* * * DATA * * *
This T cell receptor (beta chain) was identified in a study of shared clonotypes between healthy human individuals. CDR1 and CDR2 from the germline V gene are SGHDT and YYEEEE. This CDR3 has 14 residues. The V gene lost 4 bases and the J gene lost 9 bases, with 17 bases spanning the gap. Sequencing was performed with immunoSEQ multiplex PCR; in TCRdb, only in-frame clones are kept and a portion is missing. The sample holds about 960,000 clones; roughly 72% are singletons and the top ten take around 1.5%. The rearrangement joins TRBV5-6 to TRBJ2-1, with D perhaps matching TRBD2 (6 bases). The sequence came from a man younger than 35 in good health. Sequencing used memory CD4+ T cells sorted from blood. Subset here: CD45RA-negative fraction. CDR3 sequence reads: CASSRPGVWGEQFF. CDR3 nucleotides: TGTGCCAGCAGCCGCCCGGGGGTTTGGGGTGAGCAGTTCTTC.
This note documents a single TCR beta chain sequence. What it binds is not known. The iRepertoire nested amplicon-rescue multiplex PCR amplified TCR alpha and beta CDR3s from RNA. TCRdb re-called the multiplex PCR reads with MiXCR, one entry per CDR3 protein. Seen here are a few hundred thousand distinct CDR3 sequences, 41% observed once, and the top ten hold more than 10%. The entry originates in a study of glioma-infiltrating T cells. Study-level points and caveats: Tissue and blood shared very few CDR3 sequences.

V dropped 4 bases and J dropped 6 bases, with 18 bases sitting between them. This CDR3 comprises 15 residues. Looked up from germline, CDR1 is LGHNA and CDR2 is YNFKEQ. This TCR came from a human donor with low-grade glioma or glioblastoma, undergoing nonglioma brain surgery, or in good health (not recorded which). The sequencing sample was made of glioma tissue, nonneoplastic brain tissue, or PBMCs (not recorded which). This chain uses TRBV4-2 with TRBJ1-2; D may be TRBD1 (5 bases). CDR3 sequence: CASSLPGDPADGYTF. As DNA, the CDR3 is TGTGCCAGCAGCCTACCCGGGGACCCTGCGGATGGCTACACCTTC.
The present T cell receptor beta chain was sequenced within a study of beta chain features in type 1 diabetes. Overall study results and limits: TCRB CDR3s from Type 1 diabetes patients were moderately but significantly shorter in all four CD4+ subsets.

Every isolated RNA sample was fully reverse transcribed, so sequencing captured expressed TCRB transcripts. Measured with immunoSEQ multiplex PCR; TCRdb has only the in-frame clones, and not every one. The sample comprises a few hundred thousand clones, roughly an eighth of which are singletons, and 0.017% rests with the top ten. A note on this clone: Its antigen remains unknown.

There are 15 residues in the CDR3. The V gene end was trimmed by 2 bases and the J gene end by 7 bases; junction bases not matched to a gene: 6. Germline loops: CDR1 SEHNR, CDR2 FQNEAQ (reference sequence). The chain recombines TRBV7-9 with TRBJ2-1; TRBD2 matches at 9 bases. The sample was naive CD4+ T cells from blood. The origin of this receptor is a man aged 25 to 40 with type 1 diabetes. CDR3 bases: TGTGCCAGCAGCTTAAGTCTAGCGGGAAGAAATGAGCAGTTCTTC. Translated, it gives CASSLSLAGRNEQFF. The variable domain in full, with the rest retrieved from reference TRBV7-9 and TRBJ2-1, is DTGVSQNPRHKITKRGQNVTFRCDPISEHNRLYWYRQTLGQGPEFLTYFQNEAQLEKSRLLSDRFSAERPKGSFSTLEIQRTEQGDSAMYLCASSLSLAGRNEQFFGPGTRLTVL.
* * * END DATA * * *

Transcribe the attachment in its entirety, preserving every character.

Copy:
This T cell receptor (beta chain) was identified in a study of shared clonotypes between healthy human individuals. CDR1 and CDR2 from the germline V gene are SGHDT and YYEEEE. This CDR3 has 14 residues. The V gene lost 4 bases and the J gene lost 9 bases, with 17 bases spanning the gap. Sequencing was performed with immunoSEQ multiplex PCR; in TCRdb, only in-frame clones are kept and a portion is missing. The sample holds about 960,000 clones; roughly 72% are singletons and the top ten take around 1.5%. The rearrangement joins TRBV5-6 to TRBJ2-1, with D perhaps matching TRBD2 (6 bases). The sequence came from a man younger than 35 in good health. Sequencing used memory CD4+ T cells sorted from blood. Subset here: CD45RA-negative fraction. CDR3 sequence reads: CASSRPGVWGEQFF. CDR3 nucleotides: TGTGCCAGCAGCCGCCCGGGGGTTTGGGGTGAGCAGTTCTTC.
This note documents a single TCR beta chain sequence. What it binds is not known. The iRepertoire nested amplicon-rescue multiplex PCR amplified TCR alpha and beta CDR3s from RNA. TCRdb re-called the multiplex PCR reads with MiXCR, one entry per CDR3 protein. Seen here are a few hundred thousand distinct CDR3 sequences, 41% observed once, and the top ten hold more than 10%. The entry originates in a study of glioma-infiltrating T cells. Study-level points and caveats: Tissue and blood shared very few CDR3 sequences.

V dropped 4 bases and J dropped 6 bases, with 18 bases sitting between them. This CDR3 comprises 15 residues. Looked up from germline, CDR1 is LGHNA and CDR2 is YNFKEQ. This TCR came from a human donor with low-grade glioma or glioblastoma, undergoing nonglioma brain surgery, or in good health (not recorded which). The sequencing sample was made of glioma tissue, nonneoplastic brain tissue, or PBMCs (not recorded which). This chain uses TRBV4-2 with TRBJ1-2; D may be TRBD1 (5 bases). CDR3 sequence: CASSLPGDPADGYTF. As DNA, the CDR3 is TGTGCCAGCAGCCTACCCGGGGACCCTGCGGATGGCTACACCTTC.
The present T cell receptor beta chain was sequenced within a study of beta chain features in type 1 diabetes. Overall study results and limits: TCRB CDR3s from Type 1 diabetes patients were moderately but significantly shorter in all four CD4+ subsets.

Every isolated RNA sample was fully reverse transcribed, so sequencing captured expressed TCRB transcripts. Measured with immunoSEQ multiplex PCR; TCRdb has only the in-frame clones, and not every one. The sample comprises a few hundred thousand clones, roughly an eighth of which are singletons, and 0.017% rests with the top ten. A note on this clone: Its antigen remains unknown.

There are 15 residues in the CDR3. The V gene end was trimmed by 2 bases and the J gene end by 7 bases; junction bases not matched to a gene: 6. Germline loops: CDR1 SEHNR, CDR2 FQNEAQ (reference sequence). The chain recombines TRBV7-9 with TRBJ2-1; TRBD2 matches at 9 bases. The sample was naive CD4+ T cells from blood. The origin of this receptor is a man aged 25 to 40 with type 1 diabetes. CDR3 bases: TGTGCCAGCAGCTTAAGTCTAGCGGGAAGAAATGAGCAGTTCTTC. Translated, it gives CASSLSLAGRNEQFF. The variable domain in full, with the rest retrieved from reference TRBV7-9 and TRBJ2-1, is DTGVSQNPRHKITKRGQNVTFRCDPISEHNRLYWYRQTLGQGPEFLTYFQNEAQLEKSRLLSDRFSAERPKGSFSTLEIQRTEQGDSAMYLCASSLSLAGRNEQFFGPGTRLTVL.